But many EV startups have been prone to fail as they struggle to contend with high costs, government probes, lawsuits and most importantly with investor burnout. Previous founders in the EV sector, such as Paul Drysch, the chief executive officer and co-founder of PreAct Technologies, have said venture capitalists are put off from investing “billions of dollars in projects that went nowhere.” 

But Nayak says that CerebrumX’s software will be able to overcome these challenges, “Our ability to generate value out of vehicle data has allowed us to see interest from investors and partners alike,” she says.

CerebrumX has raised a total of $5.5m, with its most recent occurring in 2021 when it raised an undisclosed sum for its series A round. The startup’s investors have largely been corporations such as LG Technology Ventures, the corporate venture capital arm of South Korea-based conglomerate LG Corp, and US-based software corporation Cerence. 

CerebrumX plans to focus on attracting investors for its series B round and has already acquired Blackberry as a strategic investor for this funding stage.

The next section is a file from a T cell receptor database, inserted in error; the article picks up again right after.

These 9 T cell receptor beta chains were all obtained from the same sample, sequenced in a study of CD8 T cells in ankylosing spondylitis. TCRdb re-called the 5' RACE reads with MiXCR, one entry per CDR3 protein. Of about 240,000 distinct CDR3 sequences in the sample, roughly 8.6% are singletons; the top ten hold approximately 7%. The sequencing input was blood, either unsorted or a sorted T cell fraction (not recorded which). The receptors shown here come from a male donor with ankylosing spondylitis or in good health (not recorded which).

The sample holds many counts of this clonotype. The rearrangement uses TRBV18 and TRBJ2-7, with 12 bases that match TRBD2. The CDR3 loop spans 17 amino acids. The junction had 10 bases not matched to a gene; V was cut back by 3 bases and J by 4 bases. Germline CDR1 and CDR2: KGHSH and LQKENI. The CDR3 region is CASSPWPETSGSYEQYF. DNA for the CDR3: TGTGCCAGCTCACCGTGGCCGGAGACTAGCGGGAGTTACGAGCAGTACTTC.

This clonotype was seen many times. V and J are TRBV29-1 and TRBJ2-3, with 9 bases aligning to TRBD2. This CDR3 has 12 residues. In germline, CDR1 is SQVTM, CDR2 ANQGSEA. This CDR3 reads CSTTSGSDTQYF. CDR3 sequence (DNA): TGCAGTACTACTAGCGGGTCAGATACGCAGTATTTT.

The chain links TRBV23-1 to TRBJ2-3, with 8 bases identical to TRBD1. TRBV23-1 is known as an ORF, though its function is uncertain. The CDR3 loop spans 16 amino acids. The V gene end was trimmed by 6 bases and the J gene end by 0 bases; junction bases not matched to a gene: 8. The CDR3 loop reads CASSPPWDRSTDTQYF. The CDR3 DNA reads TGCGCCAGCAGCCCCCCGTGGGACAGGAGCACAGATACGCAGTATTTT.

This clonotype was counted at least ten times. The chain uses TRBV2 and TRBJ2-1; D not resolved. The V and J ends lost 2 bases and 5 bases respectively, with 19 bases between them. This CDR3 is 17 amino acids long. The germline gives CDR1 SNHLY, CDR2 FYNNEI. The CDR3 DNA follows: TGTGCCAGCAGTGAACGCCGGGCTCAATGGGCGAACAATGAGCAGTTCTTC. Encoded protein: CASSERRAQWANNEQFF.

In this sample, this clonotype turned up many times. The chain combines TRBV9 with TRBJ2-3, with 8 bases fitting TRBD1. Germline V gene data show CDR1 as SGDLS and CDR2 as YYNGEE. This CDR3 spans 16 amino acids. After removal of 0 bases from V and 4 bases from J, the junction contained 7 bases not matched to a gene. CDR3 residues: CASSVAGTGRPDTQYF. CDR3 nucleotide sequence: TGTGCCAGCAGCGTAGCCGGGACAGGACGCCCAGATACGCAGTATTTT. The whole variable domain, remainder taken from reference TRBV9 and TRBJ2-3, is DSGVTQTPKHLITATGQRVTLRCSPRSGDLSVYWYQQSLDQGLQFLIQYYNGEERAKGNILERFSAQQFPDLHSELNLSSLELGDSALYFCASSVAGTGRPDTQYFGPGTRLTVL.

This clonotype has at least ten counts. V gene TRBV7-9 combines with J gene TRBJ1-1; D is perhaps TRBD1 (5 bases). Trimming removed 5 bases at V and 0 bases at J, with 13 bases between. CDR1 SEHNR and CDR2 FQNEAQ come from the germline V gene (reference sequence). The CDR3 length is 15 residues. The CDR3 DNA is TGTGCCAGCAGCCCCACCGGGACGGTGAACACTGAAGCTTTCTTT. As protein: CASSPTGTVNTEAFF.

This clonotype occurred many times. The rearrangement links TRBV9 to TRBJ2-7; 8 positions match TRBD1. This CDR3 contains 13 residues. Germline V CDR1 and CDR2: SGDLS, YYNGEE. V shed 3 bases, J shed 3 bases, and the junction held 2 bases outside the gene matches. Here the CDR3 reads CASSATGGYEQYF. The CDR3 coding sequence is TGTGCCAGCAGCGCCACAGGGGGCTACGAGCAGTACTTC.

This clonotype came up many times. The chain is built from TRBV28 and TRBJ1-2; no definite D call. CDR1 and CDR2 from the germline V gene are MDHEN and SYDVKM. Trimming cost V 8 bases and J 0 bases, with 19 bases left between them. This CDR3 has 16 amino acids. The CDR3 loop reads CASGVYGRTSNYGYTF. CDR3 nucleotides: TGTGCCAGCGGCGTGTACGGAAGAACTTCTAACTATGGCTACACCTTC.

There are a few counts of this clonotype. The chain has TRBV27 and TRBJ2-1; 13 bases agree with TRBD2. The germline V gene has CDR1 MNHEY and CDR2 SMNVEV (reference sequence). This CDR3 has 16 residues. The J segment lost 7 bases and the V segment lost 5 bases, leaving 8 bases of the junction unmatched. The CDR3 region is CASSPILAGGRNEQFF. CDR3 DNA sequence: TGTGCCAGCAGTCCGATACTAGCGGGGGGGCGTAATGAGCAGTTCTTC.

Holding hands with corporations 

Corporations have played a critical role in CerebrumX’s investment and product development landscape, says Nayak. 

She stresses the importance of having industry experts as investors to ensure that the company’s vision comes to life.

“The investments we raised from these corporations have been used to develop our technology, buildi upon our existing equipment and more. Our choice of investors is driven by a strong shared focus on automotive verticals and having a common vision for the importance of connected vehicle data,” she says. 

Image courtesy of CerebrumX

Nayak says CerebrumX’s successful investor relationships were formed because the company had such a strong business plan. “When it comes to looking or working with CVCs, be sure to have a concrete business model to grab the attention and continued interest of these investors.”

CerebrumX plans to continue searching for new investors for its series B round to help get its product to market.